The ship was initially known as the Huascaran by the Hamburg America Line. She was intended to serve on their Mexico-Panama Canal-South American Service with her sister ship was Osorno and made a single voyage to the west coast of South America before being requisitioned by the Kreigsmarine. The ship was launched on December 15th 1938 as a 10,480 gross ton freighter with a speed of 17 knots. She was ready for service on April 27th 1939
During the war she served as a submarine depot at Trandheim in Norway. and then taken over by the Canadian War Assets Corporation managed by Park Steamship Company
|Muendels on the Beaverbrae in 1952 I think|
After being captured by the Allies at the end of the war and came into to the possession of the War Assets Corporation. In November 1945 she was handed over to Great Britain as part of the War Reparations. Later in June 1947 she was allocated to Canada as part of this country's war reparations. After arriving in Montreal she was purchased by Canadian Pacific on September 2 1947 and renamed the Beaverbrae II. CP had a previous ship known as the Beaverbrae that had been sunk in March of 1941 by German Focke Wulf Condor bombers.
The Beaverbrae II was refitted in Sorel Quebec into a cargo liner of 9,034 gross tons with space for 773 passengers, 74 in cabins and 699 in dorms.
The Commissioner of Immigration Arthur Jolliffe placed the Beaverbrae at the disposal of the Canadian Government and the Canadian Christian Council for the Resettlement of Refugees (CCCRR). The ship sailed about every 28 days with 773 passengers. In its service to the CCCRR, the Beaverbrae completed 52 voyages carrying a total of 33,259 passengers from Bremen, Germany, Rotterdam, Holland and Antwerp, Belgium to Halifax, St John or Quebec City, Canada..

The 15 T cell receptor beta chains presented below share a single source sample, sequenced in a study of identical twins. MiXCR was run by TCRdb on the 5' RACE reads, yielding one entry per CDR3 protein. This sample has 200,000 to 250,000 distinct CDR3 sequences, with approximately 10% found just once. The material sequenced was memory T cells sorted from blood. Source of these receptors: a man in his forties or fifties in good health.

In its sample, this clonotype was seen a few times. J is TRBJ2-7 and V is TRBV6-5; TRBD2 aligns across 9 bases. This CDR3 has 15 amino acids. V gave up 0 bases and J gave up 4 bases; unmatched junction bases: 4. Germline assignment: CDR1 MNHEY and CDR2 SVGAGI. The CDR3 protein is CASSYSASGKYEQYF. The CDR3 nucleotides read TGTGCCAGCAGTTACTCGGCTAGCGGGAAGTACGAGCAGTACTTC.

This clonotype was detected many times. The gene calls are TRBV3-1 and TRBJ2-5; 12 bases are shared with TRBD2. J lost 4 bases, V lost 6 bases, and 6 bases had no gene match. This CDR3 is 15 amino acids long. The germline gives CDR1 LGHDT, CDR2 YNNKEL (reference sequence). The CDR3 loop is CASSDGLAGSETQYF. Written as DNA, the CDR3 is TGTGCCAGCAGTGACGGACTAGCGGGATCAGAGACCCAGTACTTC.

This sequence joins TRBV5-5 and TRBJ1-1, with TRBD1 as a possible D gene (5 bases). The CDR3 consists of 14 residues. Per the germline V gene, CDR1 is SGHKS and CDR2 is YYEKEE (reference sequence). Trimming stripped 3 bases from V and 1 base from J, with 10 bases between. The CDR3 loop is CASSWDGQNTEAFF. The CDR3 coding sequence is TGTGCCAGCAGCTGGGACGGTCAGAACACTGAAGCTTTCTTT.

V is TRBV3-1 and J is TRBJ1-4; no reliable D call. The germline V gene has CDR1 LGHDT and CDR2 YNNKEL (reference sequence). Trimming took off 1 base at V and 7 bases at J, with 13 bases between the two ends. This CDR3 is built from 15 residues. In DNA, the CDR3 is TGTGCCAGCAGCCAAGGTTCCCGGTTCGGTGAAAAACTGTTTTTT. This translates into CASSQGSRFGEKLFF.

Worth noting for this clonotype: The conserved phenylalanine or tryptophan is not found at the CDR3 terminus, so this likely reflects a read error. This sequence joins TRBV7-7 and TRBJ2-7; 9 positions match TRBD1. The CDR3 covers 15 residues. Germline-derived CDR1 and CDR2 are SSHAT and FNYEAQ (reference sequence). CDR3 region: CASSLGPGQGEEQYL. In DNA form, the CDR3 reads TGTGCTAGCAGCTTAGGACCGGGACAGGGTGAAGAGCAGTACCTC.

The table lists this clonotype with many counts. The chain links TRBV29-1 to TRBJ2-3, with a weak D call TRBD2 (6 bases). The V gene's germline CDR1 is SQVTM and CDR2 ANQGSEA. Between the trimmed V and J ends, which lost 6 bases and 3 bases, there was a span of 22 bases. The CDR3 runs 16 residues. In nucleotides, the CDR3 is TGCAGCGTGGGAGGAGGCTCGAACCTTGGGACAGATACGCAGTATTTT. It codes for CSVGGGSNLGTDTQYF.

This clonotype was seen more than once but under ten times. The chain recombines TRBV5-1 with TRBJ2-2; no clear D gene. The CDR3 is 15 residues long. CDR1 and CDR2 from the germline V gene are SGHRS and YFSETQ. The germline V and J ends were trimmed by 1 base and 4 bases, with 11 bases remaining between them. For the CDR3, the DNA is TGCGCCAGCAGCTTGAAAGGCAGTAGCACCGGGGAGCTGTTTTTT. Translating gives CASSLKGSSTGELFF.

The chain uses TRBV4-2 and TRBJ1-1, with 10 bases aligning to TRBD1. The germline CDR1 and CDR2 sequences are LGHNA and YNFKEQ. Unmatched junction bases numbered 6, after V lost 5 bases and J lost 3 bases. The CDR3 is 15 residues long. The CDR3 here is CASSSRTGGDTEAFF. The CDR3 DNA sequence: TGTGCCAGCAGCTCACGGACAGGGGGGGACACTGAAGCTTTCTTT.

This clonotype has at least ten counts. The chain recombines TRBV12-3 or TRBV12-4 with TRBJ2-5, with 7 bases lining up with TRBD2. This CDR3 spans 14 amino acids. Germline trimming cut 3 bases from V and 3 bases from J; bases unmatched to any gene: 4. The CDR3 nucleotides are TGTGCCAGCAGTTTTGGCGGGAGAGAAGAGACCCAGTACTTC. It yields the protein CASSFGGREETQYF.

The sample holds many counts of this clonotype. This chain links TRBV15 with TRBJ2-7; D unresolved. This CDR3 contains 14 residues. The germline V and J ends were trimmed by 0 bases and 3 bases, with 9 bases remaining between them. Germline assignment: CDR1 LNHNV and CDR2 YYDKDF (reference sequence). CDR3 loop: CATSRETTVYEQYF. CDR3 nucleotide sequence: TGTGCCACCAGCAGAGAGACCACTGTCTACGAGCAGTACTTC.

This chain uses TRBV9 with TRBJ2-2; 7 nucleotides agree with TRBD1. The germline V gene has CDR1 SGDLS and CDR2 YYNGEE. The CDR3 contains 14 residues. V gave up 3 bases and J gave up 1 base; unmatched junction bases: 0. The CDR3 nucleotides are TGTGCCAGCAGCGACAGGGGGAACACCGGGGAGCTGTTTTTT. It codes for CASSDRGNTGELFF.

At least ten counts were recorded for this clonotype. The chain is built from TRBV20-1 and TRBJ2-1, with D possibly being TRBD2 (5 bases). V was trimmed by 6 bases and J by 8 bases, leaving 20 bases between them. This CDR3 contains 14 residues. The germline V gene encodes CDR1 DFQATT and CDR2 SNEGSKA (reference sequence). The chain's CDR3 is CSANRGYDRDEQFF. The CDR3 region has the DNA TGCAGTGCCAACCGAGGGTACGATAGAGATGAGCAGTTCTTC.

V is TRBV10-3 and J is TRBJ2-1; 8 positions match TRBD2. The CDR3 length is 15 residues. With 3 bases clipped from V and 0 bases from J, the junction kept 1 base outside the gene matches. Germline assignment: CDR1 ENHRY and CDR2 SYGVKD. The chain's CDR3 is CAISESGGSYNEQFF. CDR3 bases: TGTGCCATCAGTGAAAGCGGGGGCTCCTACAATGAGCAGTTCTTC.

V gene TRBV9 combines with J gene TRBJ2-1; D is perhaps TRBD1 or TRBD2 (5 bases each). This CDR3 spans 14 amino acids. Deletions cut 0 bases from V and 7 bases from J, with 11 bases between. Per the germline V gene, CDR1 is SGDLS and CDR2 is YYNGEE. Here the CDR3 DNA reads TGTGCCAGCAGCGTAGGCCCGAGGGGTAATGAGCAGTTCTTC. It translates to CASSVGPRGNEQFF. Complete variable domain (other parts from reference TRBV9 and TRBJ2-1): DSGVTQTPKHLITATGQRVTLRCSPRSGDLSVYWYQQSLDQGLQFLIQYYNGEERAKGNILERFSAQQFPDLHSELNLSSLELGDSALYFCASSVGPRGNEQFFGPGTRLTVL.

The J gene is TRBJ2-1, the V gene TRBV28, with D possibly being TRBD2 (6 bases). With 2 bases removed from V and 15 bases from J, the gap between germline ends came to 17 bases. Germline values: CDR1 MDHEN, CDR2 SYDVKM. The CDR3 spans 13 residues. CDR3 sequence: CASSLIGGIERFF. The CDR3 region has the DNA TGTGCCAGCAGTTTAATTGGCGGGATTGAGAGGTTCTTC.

Her final trip carrying people to Canada left Bremen on July 28th 1954.
Both my parents and my aunt Nata Runge came over on the Beaverbrae. My grandmother Maria von Fersen, her two young sons and my cousin Charlie did not come on the Beaverbrae, but on the Arosa Kulm. The first job both my parents had in Canada was on the Beaverbrae as translators, so they were hard working immigrants before they even got off of the ship at Quebec City. They were both expected to do work on the ship to "pay" for their passage, this meant cleaning and cooking.
My father sailed on her in 1951 leaving Bremerhaven on August 22nd and arriving in Quebec City on September 3rd. He spent the trip playing cards for money and winning. My father would have made a good professional poker player if he had any real desire to play for money.
My mother sailed in August 1952 from Bremerhaven arriving in Quebec City on August 19th. Her trip was a non-stop party for her. As a 23 year old woman travelling on her own she spent most of the trip cavorting with the crew.
In Quebec City my mother boarded a special immigrant train that took her, and many others to Winnipeg from where they traveled onto their final destinations by train. My mother was headed to Penticton to work as a nanny and housemaid for the family of Dr Wickett. Her first home in Canada was 689 Winnipeg Street in Penticton